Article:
37 comments
BBaldwin803
BBaldwin803

Since HP gave up the fight and all of the sudden the Touchpad is available for $99 to $149 I saw it as a no-brained to buy one to compare it to my iPad2. (Or should I say that it WAS available.. Seems I just bought the last 32gb Touchpad from BestBuy at the liquidation price and everyone else seems to be out of stock). Once I go pick it up from the store and get a chance to use it I'll come back and give a review. On a side note.. My condolences to those folks that put their trust in HP and invested $500+ for what turns out to be a defunct product that is now worth @ $100 or less. That's got to suck..!!!

fhrivers
fhrivers

That's the fundamental flaw of these non-Apple devices. There really isn't any compelling use for them at these current price-points. iPads sell mostly to Apple consumers. Recently I bought a Nook Color primarily for reading epubs. It was $250. I could easily justify that purchase because I'm a heavy reader. However, if you already own a laptop, just how can you justify dropping $500-$800 on a tablet? I'm sorry, but "instant boot" isn't compelling. That justification smacks of trying to rationalize a bad purchase.

8string
8string

The ipad isn't better from a hardware experience, but for video production for example,or medical use there already are great apps for field use, slate applications, logging of shoots, epocrates for medical, apps for finding out the declination of the sun for field video shoots, model releases, etc. The vertical appsalreadyon the ipad make it more compelling, though i wish it supported flash, usb, etc. This is why it's not the hardware (and neither was it with the ipod), but hp needs to do a bigger job evangelizing the apps, and sticking with it until the build a credibile library. That might be the biggest challenge.

wtk450
wtk450

iPad is King, and will be for a long time. Come on people. Let us be honest for a change. Thanks to all.

Charles Bundy
Charles Bundy

The iPad. To me a tablet is a hunk of plastic, metal and glass that delivers value through content and applications. So far the iPad with it's "hateful" iTunes wins. As soon as Android, WebOS, Blackberry et-al offer a seamless content experience they will begin to give the iPad real competition. That said I would buy an HP with WebOS over a Motorola XOOM in a heartbeat.

rvgammill
rvgammill

I love a spirited debate for how superior Mac is to competition. One for the Mactistas on WordPress. Two on Apple does seem to lead product introduction. Then the rest of the world kills them with pricing, integration and functionality. Since Apple always fails with these three, I would say their rush to release the Next Big Thing summarizes the basic defect of Apple, it glorifies every shortcoming as an elite feature. Mactistas will always rant with foam on their lips; the rest of us will never buy into it.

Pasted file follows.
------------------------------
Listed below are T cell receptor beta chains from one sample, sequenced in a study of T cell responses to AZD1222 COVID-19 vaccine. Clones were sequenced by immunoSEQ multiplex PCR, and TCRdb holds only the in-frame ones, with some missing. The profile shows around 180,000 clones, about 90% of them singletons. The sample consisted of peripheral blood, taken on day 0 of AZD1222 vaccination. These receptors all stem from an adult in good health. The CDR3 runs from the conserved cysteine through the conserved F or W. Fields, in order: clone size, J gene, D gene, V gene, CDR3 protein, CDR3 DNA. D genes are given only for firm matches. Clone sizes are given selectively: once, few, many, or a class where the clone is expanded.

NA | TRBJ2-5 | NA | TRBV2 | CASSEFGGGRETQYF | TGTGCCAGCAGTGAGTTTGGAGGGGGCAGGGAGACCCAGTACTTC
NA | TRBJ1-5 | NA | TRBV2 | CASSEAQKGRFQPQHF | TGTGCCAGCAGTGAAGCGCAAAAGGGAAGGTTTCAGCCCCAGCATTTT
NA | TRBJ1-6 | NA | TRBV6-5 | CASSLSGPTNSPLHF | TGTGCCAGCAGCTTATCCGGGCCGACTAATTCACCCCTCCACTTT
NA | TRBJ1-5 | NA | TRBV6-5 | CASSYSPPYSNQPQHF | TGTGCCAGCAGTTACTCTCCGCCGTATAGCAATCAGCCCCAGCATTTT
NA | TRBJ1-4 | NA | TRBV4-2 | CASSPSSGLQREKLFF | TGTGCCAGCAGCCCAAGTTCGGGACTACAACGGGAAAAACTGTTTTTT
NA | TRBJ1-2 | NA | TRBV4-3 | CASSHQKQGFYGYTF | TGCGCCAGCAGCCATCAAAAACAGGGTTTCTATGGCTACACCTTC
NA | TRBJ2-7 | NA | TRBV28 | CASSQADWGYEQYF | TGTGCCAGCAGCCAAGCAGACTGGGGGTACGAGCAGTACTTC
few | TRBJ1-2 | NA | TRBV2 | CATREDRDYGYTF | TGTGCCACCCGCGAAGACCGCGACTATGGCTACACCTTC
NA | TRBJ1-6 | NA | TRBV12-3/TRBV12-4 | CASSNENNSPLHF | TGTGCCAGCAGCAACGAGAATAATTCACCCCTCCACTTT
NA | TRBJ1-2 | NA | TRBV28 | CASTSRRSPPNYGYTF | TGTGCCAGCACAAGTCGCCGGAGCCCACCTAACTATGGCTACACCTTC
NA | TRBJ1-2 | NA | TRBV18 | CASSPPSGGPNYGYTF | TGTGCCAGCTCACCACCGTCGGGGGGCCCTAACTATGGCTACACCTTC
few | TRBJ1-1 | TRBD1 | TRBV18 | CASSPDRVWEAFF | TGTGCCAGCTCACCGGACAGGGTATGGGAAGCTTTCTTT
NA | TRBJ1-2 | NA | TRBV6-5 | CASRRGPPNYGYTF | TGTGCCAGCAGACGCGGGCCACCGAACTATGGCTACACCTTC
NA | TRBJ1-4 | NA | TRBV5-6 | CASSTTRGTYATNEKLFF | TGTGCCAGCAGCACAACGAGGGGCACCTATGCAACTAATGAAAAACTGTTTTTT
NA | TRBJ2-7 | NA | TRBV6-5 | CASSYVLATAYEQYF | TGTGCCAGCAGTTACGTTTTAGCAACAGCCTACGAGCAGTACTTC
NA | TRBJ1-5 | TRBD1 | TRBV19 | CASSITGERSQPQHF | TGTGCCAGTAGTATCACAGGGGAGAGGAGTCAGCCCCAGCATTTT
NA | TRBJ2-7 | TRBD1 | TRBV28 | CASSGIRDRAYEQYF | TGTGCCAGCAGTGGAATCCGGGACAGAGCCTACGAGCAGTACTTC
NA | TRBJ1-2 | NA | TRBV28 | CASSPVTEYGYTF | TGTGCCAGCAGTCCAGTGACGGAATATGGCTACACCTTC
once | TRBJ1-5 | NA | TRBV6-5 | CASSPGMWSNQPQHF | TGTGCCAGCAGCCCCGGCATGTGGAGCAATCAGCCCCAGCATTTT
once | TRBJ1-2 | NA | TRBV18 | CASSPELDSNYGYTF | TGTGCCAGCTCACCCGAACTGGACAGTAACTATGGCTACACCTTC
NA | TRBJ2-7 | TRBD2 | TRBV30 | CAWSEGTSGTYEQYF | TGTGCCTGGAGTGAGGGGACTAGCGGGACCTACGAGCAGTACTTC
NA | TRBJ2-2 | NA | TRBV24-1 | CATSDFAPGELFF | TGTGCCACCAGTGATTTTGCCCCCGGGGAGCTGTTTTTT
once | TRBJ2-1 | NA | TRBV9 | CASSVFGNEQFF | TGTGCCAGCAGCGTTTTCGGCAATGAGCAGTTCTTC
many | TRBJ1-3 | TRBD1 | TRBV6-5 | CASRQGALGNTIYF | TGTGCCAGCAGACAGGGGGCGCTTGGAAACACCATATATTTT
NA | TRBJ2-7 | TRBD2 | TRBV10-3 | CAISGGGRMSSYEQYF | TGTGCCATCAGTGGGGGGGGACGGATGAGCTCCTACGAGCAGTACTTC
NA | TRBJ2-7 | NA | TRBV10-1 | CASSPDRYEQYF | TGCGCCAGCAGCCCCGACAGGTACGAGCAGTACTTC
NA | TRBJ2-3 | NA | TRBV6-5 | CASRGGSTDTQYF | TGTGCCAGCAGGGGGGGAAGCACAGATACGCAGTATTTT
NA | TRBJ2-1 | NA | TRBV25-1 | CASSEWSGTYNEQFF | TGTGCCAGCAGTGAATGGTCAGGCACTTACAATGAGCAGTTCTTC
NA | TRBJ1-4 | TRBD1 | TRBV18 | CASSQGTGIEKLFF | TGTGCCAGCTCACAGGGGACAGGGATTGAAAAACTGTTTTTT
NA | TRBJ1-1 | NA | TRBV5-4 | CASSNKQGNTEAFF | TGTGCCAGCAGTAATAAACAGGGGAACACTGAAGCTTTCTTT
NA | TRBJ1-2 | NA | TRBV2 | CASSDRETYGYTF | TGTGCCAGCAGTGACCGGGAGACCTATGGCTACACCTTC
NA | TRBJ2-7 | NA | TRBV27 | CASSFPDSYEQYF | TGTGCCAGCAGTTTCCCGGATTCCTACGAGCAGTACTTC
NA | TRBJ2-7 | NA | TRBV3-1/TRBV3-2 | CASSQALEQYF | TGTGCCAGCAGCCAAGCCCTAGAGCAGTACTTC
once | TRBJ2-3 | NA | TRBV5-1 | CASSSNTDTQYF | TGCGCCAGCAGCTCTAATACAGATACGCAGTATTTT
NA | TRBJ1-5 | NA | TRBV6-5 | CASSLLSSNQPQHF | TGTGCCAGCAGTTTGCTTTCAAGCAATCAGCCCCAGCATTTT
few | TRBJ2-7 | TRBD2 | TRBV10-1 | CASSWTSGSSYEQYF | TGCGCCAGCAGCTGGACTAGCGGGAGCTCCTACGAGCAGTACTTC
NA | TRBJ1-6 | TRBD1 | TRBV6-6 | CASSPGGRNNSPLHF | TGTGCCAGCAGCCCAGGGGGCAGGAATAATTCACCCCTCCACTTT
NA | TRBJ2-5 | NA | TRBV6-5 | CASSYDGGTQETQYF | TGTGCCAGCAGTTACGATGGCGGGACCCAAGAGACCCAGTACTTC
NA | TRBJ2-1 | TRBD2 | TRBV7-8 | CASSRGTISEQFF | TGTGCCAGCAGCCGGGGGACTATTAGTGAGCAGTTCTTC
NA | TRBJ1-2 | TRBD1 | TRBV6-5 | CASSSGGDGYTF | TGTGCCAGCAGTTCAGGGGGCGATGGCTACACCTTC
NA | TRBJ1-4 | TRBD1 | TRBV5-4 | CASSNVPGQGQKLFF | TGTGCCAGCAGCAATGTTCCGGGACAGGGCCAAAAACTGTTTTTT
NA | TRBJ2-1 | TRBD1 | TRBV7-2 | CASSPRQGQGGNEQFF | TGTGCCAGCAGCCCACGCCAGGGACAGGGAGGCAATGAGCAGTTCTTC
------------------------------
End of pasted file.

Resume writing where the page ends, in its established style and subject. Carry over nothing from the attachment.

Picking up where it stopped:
MacNewton
MacNewton

" The TouchPad also works on some sites where the iPad does not is WordPress, the popular blogging tool. The WordPress Web interface does not work on the iPad, but it does work on the TouchPad. " As I type this I have an iPad sitting beside me with on of my WordPress Blogs on it. Not sure why you're saying that the iPad can't access or read or post on WordPress. I'm having absolutely no problems. Jason your credibly just dropped down to the bottom of the list. Can redo your research and edit your statement please. People need to know the truth!

pgit
pgit

Does this have a ssh client available, and RDP capability? I would imagine not. I can't justify a tablet until I can use it to remote in to customer's systems to do work.

desilvav
desilvav

... screw up agin. For all of us: 1. in the past who have first of all expected a super product and then it never materialised, and second when the marketing catch is supplied through updates and had to abandon the system design based on HP documentation; 2. who bought the product and then had to buy a shopping trolly load of stuff to do what is required ... 3. etc., etc. THE REASON APPLE SUCCEEDS IS BECAUSE EVEN IF THE PRODUCT IS INADEQUATE FOR US PROFESSIONALS IT WORKS

daniel.khaw
daniel.khaw

It's very funny thing... When i received this email this morning, I saw the title of the newsletter. Without hesitation, I knew who the author of this article would be... None other than Jason Hiner. Would be a good read, thought i'd give this opinion first before reading.

tomkinsr
tomkinsr

So, why did most of the comaprisons go against an iPad? Oh, I get it market share. The Playbook does all that and more and it's lot less expensive. If I wanted to pay out so much for a tablet, I'd buy another laptop. If I want portability, I can get 10 times the bang with a netbook.

SHCA
SHCA

None of this is relevant. Apple makes superb, reliable hardware, and hp, well ...

jonrosen
jonrosen

The lack of reliance on iTunes

stevenw
stevenw